Top Ten Books for Banned Books Week

Free access to information is a core American value that should be protected,” said Judith F. Krug, director of the ALA Office for Intellectual Freedom. “Not every book is right for each reader, but an individual’s interpretation of a book should not take away my right to select reading materials for my family or myself.”

This quote comes in an article headlining the fact that “And Tango Makes Three” was the most challenged or “banned” book last year, and I think this may highlight our argument for Banned Books Week. How does “free access to information” apply to children’s stories or any story for that matter? If parents believe a book, which the librarian believes with worth reading, should be placed in a somewhat restricted access section in order to guard young reader, do that bar anyone from access to whatever information is in it? Of course not.

But as readers of this blog have said before, the best parental guard against children reading inappropriate material is parental involvement and moral instruction. Children can understand a good bit with loving instruction. Where “And Tango Makes Three” is concerned, it may be a good idea for children to read it, ask questions about what makes a family, and receive thoughtful answers from their parents. Perhaps a book like this makes the top of the challenged list because some parents don’t want to face uncomfortable issues.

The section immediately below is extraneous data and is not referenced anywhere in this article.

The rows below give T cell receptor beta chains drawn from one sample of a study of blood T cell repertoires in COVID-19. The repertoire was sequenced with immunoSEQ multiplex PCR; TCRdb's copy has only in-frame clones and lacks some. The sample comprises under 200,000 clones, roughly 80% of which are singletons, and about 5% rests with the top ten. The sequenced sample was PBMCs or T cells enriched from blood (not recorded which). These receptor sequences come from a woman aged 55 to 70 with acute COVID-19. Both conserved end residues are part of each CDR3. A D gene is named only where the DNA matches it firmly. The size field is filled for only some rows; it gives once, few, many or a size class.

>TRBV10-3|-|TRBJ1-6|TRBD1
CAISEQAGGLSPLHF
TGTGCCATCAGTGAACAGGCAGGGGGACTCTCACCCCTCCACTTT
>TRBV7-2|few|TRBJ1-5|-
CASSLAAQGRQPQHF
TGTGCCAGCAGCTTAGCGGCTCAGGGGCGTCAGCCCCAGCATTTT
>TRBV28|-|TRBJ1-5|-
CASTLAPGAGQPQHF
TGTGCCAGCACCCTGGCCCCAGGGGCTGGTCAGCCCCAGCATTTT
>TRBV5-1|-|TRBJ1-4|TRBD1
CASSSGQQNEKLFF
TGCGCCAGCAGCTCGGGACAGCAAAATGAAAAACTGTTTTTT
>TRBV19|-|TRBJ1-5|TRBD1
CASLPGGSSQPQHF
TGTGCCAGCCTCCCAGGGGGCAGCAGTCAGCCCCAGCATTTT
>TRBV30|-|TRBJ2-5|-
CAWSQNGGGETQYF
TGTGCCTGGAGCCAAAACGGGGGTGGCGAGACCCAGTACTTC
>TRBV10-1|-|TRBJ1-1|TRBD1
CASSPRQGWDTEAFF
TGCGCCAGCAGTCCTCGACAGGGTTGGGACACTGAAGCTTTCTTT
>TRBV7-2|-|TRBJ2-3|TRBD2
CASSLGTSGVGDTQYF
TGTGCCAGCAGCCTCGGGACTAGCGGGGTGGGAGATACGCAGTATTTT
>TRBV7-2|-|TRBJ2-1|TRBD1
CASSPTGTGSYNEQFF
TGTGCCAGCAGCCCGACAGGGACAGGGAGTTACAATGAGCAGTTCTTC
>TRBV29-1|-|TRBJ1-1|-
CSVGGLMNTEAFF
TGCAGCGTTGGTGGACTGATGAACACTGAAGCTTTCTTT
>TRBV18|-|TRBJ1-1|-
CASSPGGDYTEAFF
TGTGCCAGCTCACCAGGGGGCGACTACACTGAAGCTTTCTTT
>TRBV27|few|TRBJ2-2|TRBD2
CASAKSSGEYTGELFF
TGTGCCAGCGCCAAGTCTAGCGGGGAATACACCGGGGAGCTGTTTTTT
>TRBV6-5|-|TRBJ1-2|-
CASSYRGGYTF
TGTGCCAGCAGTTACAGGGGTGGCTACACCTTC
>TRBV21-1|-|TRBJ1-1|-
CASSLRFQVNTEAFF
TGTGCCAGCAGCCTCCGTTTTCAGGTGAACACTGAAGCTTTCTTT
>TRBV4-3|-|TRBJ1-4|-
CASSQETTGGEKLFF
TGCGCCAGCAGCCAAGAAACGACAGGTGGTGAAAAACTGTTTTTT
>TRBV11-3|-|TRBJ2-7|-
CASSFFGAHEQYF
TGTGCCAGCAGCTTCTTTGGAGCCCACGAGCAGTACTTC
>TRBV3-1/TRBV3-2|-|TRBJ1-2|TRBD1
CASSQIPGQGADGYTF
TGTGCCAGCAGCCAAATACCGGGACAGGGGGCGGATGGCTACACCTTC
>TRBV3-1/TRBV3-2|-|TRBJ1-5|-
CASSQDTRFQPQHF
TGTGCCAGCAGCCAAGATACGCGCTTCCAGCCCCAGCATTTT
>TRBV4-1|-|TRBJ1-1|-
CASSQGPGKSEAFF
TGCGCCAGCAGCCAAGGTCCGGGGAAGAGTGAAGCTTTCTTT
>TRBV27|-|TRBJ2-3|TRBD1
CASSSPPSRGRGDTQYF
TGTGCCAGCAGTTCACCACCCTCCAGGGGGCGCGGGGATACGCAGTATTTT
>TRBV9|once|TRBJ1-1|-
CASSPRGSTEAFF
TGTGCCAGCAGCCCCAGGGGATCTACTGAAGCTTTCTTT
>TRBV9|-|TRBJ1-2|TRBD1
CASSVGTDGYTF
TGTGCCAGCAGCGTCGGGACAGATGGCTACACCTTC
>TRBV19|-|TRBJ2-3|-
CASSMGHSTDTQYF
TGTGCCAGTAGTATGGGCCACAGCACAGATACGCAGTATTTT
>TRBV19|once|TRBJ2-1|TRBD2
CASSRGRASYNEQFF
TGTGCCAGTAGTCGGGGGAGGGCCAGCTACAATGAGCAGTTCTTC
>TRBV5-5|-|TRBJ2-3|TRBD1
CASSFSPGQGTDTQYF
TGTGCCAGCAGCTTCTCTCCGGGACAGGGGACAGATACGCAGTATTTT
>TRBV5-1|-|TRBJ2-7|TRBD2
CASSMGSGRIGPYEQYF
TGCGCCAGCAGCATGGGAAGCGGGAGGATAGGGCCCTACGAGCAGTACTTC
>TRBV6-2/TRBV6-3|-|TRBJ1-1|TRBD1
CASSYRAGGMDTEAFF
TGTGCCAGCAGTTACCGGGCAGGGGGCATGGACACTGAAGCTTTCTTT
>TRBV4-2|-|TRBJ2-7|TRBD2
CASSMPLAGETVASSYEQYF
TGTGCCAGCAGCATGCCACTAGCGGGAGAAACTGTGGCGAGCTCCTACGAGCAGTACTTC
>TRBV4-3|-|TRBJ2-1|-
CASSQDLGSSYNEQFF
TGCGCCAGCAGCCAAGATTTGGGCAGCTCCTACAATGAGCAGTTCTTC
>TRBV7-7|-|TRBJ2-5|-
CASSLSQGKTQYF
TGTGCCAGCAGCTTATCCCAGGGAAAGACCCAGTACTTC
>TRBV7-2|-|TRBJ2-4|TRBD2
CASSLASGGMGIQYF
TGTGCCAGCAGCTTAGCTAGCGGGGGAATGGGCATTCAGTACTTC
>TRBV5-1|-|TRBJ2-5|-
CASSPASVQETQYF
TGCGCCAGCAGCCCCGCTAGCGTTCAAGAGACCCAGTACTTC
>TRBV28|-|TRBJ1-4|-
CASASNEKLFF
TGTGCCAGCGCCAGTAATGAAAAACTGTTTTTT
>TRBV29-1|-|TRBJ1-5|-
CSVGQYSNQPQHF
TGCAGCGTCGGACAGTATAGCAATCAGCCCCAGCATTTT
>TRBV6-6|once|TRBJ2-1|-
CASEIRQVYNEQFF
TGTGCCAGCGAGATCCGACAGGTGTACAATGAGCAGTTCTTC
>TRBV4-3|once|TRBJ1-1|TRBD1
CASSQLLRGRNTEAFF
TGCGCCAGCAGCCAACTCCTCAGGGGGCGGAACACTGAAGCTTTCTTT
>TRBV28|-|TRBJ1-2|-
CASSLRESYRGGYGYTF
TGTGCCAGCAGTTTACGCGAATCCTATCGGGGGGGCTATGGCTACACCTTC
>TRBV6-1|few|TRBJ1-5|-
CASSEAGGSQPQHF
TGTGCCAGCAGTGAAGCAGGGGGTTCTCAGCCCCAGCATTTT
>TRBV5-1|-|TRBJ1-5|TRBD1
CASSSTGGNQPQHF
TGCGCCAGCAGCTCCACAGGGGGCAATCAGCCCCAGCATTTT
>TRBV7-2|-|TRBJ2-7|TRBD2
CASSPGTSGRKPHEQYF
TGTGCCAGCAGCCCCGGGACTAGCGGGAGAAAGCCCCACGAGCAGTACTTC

I believe we live in difficult times, and I don’t think Christians and god-fearing people will gain any ground by trying to shut out bad ideas or “information” from their libraries. We have to know the truth, love our neighbors, and speak appropriately about issues wherever we can–to speak as a humanist. To speak as a Christian, we should love our Lord with all of our heart, soul, and mind, and then know the truth, love our neighbors, and speak appropriately.

3 thoughts on “Top Ten Books for Banned Books Week”

  1. As long as we’re doing banned books, can we put in the Pentateuch and the New Testament? Both were outlawed by the Romans in some periods. Back when “banned book” didn’t mean you had to go to Amazon and pay for the book yourself. It meant possessing it could get you crucified. Literally, with nails, wood, and legionaries to watch you slowly die.

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